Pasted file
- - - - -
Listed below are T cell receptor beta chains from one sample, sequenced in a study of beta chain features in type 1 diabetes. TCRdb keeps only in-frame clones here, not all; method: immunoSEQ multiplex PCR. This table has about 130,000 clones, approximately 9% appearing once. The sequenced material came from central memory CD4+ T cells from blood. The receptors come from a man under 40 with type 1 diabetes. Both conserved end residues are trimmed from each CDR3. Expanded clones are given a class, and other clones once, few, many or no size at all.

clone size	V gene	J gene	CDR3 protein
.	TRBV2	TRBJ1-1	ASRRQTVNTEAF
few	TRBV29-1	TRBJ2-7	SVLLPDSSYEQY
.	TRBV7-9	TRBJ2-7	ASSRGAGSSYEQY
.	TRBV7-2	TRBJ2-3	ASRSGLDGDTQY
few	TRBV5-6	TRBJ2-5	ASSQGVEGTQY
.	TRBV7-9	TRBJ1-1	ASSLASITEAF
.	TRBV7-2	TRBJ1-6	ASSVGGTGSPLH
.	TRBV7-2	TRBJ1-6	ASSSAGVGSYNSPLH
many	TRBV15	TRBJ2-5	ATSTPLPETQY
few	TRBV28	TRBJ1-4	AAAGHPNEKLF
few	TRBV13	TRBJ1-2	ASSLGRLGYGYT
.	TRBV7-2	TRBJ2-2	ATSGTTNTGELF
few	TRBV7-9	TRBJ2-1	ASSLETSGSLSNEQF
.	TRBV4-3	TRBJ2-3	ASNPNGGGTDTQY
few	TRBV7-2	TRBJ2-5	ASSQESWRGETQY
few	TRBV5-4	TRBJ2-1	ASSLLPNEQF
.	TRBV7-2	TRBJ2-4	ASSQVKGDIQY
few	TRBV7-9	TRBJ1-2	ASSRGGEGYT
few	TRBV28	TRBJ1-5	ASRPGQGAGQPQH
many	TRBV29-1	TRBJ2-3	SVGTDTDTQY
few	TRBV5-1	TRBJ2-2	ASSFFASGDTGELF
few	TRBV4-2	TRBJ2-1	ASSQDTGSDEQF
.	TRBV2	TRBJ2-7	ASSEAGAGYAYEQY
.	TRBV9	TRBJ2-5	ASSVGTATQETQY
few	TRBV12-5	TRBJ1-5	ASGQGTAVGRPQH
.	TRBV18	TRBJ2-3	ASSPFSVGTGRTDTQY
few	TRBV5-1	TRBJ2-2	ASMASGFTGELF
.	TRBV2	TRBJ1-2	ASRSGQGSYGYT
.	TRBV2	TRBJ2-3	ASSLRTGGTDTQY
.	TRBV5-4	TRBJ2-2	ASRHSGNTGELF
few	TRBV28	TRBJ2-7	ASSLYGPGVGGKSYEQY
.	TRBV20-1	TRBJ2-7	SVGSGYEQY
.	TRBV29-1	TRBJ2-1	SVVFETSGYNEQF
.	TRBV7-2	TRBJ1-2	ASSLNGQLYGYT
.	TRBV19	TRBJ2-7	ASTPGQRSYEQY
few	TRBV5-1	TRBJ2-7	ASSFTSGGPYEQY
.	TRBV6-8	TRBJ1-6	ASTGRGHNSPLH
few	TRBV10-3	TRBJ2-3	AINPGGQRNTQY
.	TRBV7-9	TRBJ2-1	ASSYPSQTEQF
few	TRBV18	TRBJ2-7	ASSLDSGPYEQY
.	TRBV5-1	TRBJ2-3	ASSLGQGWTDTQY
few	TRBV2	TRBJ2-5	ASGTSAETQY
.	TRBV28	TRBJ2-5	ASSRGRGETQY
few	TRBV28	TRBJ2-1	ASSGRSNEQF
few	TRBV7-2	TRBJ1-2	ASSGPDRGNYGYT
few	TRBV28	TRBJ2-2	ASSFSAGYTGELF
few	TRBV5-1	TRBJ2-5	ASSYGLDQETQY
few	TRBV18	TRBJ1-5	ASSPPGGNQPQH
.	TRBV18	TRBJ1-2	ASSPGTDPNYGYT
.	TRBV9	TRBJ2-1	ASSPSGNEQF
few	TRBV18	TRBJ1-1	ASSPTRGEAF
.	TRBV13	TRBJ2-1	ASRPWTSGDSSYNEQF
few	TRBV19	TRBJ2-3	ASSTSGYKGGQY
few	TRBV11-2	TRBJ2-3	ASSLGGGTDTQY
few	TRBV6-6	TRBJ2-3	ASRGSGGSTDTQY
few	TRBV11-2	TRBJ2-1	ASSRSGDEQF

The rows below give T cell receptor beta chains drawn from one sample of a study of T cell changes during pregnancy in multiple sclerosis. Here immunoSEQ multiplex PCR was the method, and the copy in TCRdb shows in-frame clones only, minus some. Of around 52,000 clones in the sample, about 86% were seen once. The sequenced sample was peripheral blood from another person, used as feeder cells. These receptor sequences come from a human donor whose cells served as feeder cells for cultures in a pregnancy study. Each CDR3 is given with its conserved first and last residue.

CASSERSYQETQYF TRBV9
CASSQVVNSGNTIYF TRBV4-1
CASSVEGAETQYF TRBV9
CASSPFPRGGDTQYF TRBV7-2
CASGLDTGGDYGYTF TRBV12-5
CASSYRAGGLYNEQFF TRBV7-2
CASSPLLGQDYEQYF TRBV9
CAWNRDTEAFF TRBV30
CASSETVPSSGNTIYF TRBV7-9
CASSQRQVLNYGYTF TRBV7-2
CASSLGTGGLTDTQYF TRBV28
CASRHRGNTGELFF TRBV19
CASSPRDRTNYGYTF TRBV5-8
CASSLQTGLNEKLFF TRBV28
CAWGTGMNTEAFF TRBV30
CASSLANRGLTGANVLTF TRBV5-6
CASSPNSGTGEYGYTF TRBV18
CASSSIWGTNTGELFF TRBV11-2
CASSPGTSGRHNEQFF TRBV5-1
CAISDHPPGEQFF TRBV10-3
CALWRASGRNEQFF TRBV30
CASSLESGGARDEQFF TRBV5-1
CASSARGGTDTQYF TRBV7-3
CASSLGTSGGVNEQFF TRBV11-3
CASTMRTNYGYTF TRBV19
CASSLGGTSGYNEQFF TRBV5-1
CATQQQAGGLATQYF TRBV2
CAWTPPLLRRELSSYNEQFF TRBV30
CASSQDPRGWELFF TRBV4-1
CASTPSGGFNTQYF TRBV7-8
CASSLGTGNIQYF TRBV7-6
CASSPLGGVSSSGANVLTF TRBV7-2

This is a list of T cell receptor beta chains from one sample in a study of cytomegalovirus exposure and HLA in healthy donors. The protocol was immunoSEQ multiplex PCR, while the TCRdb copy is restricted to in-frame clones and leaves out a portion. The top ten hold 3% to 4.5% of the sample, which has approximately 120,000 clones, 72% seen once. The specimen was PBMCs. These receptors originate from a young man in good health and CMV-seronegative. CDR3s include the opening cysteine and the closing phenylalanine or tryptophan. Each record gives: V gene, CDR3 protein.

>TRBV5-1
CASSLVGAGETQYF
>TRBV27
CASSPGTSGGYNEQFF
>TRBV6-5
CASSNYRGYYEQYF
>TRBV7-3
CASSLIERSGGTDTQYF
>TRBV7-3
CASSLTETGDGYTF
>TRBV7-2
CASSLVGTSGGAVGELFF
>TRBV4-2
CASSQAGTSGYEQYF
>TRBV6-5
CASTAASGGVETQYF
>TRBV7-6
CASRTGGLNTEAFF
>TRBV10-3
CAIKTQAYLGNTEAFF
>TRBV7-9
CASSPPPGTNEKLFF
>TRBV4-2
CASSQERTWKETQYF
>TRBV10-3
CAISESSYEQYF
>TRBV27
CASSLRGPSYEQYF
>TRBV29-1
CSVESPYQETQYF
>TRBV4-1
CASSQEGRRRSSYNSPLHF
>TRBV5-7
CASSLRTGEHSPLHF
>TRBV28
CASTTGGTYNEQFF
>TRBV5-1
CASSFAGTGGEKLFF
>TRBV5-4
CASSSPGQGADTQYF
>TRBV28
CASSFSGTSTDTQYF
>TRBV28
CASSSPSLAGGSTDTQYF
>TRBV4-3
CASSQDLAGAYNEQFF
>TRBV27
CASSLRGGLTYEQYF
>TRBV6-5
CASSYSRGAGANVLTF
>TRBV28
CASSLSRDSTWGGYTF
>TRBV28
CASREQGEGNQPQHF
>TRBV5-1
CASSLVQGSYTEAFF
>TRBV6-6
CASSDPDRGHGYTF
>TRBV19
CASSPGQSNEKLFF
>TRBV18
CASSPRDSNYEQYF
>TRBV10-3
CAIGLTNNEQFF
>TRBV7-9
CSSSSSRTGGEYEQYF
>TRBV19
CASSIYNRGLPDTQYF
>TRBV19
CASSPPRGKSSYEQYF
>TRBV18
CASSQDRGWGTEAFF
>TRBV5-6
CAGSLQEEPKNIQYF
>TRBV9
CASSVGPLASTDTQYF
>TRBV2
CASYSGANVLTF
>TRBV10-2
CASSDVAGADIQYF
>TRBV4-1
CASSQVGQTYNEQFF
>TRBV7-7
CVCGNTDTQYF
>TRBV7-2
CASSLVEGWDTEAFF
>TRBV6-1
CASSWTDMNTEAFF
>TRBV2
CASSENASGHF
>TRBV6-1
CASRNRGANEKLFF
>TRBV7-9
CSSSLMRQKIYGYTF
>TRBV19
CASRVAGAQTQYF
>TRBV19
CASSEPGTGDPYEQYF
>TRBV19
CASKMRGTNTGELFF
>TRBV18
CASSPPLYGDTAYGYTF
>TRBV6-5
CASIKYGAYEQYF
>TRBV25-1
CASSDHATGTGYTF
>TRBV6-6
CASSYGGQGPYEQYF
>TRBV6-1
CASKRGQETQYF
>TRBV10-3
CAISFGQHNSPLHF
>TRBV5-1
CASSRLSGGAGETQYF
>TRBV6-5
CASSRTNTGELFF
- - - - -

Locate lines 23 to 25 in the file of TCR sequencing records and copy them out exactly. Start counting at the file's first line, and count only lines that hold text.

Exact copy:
few	TRBV5-1	TRBJ2-2	ASSFFASGDTGELF
few	TRBV4-2	TRBJ2-1	ASSQDTGSDEQF
.	TRBV2	TRBJ2-7	ASSEAGAGYAYEQY